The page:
Cashroom Blog

Navigating a Career In (or out of!) the Law – Part 2

In House or Quasi-Legal Roles

For those who didn’t have a chance (or didn’t want to!) read my last Blog post (link here), I was explaining that as somebody who trained as a solicitor, and worked in practice for a number of years before moving out of the profession, I am regularly approached  by young lawyers about the various career options open to them. I stated in the Blog that I believe that getting a role that interests and excites you is perfectly possible – the problem is that people don’t know what that role looks like.

blue sky thinking.jpgI suggested doing a bit of ‘blue sky thinking’ about what you want from your work, what type of firm or organisation you want to work for, and the clients you would ideally work with. By going through that process, you may have identified that you like working with commercial organisations, local authorities, or regulatory bodies for example. One option may therefore be a move ‘in-house’.

In the past, some of the attractions of working in-house were that it was perceived to be less stressful, have better hours, and a more appealing work/life balance etc. I’m not sure that is always the case, and can say without doubt that in some cases it is definitely not the case, but as against large corporate firms, on the whole, there probably is some truth to it. However, many smaller local or regional private practice firms have managed to build a culture of ‘leaving at the back of 5’ unless there are unusually urgent matters to be dealt with. In those cases, an in-house role may actually result in longer hours. Another reason often cited is more flexible working, better annual leave, and more substantial benefits packages. In-house roles may still be slightly ahead on initiatives like flexi-time, but many of the larger private practice firms have caught up in that respect. For annual leave, and benefits such as Pension contributions, my guess is that in-house roles in commercial organisations are still better, on the whole, than private practice, but that is a very general statement, and some in-house roles may not be as generous. 

pension pot.jpg

It does always surprise me how much marginal additions to Pension contributions at an early stage in your career can add up to very substantial amounts over the course of time. So, when considering a career move, you should take these things into account when considering the offer as a whole. Salary is all well and good in the short term, but better Pension contributions will add up to a significant amount in years to come.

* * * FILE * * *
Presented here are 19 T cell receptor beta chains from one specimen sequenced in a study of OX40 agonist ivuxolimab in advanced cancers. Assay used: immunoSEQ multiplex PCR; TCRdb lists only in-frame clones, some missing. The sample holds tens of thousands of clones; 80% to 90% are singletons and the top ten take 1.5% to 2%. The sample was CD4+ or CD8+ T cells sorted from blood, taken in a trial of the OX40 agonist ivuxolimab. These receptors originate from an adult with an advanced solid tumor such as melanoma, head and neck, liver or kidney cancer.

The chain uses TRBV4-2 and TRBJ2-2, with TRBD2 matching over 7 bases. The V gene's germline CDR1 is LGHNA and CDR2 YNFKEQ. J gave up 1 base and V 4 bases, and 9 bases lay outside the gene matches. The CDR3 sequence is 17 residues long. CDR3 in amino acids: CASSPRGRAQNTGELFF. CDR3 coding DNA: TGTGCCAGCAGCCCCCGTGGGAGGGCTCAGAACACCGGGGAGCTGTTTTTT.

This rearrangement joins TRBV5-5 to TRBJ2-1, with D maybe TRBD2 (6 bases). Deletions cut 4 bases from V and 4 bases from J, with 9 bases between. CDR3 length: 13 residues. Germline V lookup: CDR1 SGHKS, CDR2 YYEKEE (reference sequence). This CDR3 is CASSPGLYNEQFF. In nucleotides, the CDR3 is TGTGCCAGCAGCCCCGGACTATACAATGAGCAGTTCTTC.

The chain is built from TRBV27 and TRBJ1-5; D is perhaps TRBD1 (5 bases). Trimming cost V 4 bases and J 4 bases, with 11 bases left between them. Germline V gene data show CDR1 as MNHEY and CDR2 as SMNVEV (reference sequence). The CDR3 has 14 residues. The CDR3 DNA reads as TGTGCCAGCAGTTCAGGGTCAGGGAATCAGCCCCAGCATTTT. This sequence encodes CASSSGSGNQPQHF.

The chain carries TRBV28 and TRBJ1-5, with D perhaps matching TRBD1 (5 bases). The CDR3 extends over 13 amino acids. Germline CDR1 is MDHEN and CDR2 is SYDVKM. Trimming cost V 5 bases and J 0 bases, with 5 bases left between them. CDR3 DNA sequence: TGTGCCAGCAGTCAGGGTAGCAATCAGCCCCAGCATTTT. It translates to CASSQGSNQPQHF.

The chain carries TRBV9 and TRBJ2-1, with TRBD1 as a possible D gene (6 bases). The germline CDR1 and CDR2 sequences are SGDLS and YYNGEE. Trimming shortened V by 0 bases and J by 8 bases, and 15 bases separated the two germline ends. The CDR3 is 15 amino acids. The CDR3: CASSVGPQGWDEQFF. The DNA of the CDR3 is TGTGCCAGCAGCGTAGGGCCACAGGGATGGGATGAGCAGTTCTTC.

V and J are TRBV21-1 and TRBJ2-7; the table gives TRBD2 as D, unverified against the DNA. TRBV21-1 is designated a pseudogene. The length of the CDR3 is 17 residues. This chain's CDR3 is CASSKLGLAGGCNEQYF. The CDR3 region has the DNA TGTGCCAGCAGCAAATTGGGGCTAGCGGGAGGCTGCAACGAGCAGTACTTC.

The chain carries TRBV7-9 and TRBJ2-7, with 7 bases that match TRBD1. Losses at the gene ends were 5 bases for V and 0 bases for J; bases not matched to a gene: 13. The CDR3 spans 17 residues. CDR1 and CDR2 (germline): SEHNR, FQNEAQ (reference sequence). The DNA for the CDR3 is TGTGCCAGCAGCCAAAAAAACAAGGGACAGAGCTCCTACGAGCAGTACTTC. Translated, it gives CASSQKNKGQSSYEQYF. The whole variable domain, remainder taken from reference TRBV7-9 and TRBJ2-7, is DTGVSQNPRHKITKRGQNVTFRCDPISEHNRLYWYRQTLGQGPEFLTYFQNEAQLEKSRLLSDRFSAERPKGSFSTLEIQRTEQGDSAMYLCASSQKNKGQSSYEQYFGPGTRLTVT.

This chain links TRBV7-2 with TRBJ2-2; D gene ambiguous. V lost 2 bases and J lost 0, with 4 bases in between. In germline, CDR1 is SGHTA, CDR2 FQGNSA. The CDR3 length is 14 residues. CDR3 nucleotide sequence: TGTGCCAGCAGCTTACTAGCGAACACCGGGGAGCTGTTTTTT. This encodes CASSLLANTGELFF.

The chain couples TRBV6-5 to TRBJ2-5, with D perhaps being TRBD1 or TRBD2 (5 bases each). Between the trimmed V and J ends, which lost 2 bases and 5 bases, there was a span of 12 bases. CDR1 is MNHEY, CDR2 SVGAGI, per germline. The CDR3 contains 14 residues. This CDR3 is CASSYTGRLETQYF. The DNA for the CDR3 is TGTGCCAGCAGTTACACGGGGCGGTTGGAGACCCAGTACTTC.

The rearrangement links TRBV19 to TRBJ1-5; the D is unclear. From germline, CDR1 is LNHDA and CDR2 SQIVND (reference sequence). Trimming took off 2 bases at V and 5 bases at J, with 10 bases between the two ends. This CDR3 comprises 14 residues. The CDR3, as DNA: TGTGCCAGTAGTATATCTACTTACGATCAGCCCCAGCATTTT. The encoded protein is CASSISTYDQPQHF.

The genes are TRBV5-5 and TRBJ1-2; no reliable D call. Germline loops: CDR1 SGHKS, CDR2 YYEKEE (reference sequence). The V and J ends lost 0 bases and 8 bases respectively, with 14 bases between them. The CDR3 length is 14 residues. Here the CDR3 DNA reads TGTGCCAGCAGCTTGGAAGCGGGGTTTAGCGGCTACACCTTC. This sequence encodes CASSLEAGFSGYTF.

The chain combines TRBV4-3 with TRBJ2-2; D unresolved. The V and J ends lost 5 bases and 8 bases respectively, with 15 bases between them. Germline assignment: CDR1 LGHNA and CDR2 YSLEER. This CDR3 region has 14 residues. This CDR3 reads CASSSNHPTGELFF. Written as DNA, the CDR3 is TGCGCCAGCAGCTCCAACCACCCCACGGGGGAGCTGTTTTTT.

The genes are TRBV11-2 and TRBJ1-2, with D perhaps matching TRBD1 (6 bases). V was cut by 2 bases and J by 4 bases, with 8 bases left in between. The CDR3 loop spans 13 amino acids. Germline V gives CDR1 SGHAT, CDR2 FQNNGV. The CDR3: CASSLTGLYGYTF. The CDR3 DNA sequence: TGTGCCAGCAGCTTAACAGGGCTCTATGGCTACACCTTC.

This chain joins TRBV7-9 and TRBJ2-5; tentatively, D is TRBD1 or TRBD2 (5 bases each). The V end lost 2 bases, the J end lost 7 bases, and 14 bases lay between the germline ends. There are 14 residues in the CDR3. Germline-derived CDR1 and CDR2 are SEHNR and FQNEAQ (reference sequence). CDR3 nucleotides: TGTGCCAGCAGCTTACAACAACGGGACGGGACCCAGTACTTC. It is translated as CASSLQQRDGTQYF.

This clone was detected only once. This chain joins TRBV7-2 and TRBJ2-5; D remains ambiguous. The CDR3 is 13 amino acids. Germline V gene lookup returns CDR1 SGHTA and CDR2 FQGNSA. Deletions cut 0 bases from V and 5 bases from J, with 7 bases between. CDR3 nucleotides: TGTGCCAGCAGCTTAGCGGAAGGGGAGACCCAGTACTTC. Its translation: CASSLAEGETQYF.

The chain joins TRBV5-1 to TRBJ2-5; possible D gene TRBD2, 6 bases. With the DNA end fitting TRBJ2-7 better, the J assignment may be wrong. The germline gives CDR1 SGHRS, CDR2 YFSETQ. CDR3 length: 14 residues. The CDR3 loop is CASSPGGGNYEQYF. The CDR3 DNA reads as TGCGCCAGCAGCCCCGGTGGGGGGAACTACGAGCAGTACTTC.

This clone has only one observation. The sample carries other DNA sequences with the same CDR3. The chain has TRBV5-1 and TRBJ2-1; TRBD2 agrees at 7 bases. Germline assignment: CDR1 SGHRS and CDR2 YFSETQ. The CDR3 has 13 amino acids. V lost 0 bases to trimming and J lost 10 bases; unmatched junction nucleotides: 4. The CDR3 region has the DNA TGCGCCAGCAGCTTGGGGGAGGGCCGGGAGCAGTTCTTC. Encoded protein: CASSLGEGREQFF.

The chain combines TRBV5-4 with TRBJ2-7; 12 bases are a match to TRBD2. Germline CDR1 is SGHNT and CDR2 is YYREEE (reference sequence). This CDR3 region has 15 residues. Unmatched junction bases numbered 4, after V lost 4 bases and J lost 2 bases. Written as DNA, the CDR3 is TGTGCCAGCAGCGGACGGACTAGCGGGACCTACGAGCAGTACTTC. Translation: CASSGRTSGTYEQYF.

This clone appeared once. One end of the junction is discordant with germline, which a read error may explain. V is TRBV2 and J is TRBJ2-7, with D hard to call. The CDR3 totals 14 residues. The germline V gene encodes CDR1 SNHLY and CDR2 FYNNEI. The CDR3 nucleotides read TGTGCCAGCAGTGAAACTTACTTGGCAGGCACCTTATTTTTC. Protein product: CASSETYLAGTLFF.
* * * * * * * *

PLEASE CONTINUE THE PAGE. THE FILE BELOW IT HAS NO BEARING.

Working in-house can obviously take a number of different forms in itself, so even if you think this is for you, have a think about what you want from your work. Do you find working for a charity most appealing, even though the pay may be less, or do you like the idea of being a ‘business adviser’ within a commercial business such as a bank or oil company.  Do you like the hands on / technical ‘legal work’? At a large commercial organization, you will often use external legal firms to do a lot of the drafting for example, and your role is often more to liaise / relay information to and from your business, in order that they can make a commercial decision, rather than the ‘hands on’ work.  Some will find this appealing, but for others, the technical legal drafting is what they enjoy about being a lawyer.

In terms of what I would call ‘quasi-legal’ roles, I am talking about positions inhouse or in industry where your skills or qualifications as a lawyer stand you in great stead to do the job, but the organization does not necessarily require a qualified solicitor to do the job. Examples would be Health & Safety type roles, internal Audit or Risk jobs, and the most common example is possibly within Human Resources. These roles are most often done by experienced HR professionals, but a background in Employment Law in private practice would likely make you a sought after candidate in many circumstances. These types of roles will often be very appealing, but my experience is that they come up less often. You may of course strike it lucky, but you should be aware that you may end up holding out for many months or even years until something suitable comes up. The wait may be worth it for you though!

Hopefully some of these thoughts will help, if you found yourself thinking you liked the idea of a move in-house during your ‘blue sky thinking’ session. For some, the title of ‘Partner’ is what motivates them more than anything else, but for others the idea of working in-house strikes the right balance on more fronts. Food for thought I hope.

In my final instalment of this series, I will talk about my experience of moving out of legal practice completely, and the options that may be available to others thinking that may be the path they wish to go down.





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